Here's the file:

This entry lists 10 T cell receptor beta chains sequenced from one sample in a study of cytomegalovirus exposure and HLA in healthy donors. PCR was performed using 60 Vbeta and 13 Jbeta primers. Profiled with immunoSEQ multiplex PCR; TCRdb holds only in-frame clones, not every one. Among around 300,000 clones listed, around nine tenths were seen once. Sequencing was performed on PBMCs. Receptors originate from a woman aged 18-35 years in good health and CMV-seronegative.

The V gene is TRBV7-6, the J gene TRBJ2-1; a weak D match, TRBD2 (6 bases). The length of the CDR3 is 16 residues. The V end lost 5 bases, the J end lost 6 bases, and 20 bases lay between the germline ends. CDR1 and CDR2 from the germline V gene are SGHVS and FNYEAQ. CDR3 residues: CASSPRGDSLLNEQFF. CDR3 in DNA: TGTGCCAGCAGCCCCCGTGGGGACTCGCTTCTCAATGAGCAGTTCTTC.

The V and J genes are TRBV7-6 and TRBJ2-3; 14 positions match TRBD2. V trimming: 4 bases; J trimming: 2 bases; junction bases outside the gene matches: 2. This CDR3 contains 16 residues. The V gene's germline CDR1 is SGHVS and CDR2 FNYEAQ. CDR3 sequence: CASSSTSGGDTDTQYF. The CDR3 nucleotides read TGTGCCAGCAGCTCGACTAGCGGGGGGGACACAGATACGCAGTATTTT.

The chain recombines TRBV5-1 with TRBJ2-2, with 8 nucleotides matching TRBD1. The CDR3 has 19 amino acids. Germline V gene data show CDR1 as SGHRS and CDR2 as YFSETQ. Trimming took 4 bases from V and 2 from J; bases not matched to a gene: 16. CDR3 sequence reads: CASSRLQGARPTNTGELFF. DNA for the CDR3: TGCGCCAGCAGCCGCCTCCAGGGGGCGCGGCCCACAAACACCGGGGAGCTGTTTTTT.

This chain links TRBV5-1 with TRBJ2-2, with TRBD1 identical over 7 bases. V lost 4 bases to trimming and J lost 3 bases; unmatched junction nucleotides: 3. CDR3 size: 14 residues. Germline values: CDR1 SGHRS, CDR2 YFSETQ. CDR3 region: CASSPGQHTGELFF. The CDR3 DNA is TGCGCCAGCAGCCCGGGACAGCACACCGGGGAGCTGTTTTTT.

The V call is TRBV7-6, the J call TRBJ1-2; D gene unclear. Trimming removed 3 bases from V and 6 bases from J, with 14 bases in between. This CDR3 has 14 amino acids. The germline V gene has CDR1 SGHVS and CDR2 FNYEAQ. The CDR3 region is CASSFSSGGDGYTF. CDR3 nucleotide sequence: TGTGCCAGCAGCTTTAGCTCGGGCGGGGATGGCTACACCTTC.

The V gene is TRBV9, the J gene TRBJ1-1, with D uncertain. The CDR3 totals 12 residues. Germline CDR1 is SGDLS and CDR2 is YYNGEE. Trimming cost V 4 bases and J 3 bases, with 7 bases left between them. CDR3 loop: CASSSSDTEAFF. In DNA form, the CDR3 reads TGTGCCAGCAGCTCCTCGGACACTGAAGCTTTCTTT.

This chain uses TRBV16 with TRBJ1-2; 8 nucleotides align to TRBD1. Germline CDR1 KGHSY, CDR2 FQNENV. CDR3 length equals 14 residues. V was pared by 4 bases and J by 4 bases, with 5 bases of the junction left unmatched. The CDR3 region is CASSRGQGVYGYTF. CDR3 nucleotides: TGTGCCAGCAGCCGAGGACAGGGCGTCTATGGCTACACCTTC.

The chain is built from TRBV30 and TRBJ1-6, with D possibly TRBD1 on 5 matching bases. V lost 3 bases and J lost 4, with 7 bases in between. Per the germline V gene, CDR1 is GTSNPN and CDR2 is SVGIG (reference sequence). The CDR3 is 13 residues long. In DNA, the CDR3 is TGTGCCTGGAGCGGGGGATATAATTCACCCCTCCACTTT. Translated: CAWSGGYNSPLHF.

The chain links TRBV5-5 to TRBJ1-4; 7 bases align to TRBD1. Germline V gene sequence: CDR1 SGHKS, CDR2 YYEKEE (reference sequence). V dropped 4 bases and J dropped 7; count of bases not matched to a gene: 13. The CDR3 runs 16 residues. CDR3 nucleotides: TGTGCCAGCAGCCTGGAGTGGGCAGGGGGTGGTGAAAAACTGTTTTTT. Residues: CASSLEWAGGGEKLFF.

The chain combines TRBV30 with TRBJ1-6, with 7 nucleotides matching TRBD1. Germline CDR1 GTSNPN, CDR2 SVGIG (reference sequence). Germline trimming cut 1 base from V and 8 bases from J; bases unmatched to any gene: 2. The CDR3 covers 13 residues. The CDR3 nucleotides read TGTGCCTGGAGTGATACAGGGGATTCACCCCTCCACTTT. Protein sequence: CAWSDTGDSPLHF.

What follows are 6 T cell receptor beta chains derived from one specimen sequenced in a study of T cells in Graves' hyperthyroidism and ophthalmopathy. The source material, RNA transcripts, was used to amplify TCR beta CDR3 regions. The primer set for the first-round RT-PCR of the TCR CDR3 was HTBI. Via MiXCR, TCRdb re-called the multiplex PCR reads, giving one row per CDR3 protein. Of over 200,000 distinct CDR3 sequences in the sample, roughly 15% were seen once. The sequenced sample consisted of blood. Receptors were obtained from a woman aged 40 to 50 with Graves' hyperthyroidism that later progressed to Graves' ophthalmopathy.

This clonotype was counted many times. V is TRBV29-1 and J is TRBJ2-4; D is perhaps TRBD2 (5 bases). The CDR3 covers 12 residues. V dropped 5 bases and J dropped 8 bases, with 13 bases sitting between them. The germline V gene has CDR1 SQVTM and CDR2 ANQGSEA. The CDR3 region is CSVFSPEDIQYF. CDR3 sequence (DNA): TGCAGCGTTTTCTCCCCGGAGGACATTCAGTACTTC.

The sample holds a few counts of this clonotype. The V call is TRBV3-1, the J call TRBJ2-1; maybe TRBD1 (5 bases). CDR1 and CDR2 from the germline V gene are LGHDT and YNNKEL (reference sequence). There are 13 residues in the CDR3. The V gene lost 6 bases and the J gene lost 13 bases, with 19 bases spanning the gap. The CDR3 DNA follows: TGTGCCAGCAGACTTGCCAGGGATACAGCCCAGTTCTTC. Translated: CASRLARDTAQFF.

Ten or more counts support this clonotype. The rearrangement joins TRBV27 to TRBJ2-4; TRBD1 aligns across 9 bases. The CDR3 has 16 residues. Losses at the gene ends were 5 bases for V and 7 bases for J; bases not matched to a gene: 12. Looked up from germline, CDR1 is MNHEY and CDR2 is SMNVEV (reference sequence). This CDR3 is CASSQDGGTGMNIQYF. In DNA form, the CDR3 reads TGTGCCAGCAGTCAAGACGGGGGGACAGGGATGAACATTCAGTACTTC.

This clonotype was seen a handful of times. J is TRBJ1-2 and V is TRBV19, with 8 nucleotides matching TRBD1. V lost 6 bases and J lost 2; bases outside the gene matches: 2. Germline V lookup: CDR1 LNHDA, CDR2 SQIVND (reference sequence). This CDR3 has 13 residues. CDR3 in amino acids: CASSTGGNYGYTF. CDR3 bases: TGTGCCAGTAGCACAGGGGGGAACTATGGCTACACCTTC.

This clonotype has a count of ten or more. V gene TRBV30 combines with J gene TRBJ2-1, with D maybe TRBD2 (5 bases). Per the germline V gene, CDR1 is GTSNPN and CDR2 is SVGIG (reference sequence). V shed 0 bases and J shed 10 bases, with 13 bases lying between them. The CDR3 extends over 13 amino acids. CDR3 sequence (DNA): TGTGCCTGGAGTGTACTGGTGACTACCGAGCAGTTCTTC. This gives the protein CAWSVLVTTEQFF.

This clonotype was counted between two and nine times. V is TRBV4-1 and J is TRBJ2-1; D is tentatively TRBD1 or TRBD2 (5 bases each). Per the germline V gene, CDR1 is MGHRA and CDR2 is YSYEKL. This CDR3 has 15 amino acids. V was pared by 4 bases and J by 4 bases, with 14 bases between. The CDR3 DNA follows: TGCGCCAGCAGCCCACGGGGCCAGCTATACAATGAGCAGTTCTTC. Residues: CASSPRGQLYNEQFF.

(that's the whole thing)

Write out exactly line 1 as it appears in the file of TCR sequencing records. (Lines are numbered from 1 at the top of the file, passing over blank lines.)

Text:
This entry lists 10 T cell receptor beta chains sequenced from one sample in a study of cytomegalovirus exposure and HLA in healthy donors. PCR was performed using 60 Vbeta and 13 Jbeta primers. Profiled with immunoSEQ multiplex PCR; TCRdb holds only in-frame clones, not every one. Among around 300,000 clones listed, around nine tenths were seen once. Sequencing was performed on PBMCs. Receptors originate from a woman aged 18-35 years in good health and CMV-seronegative.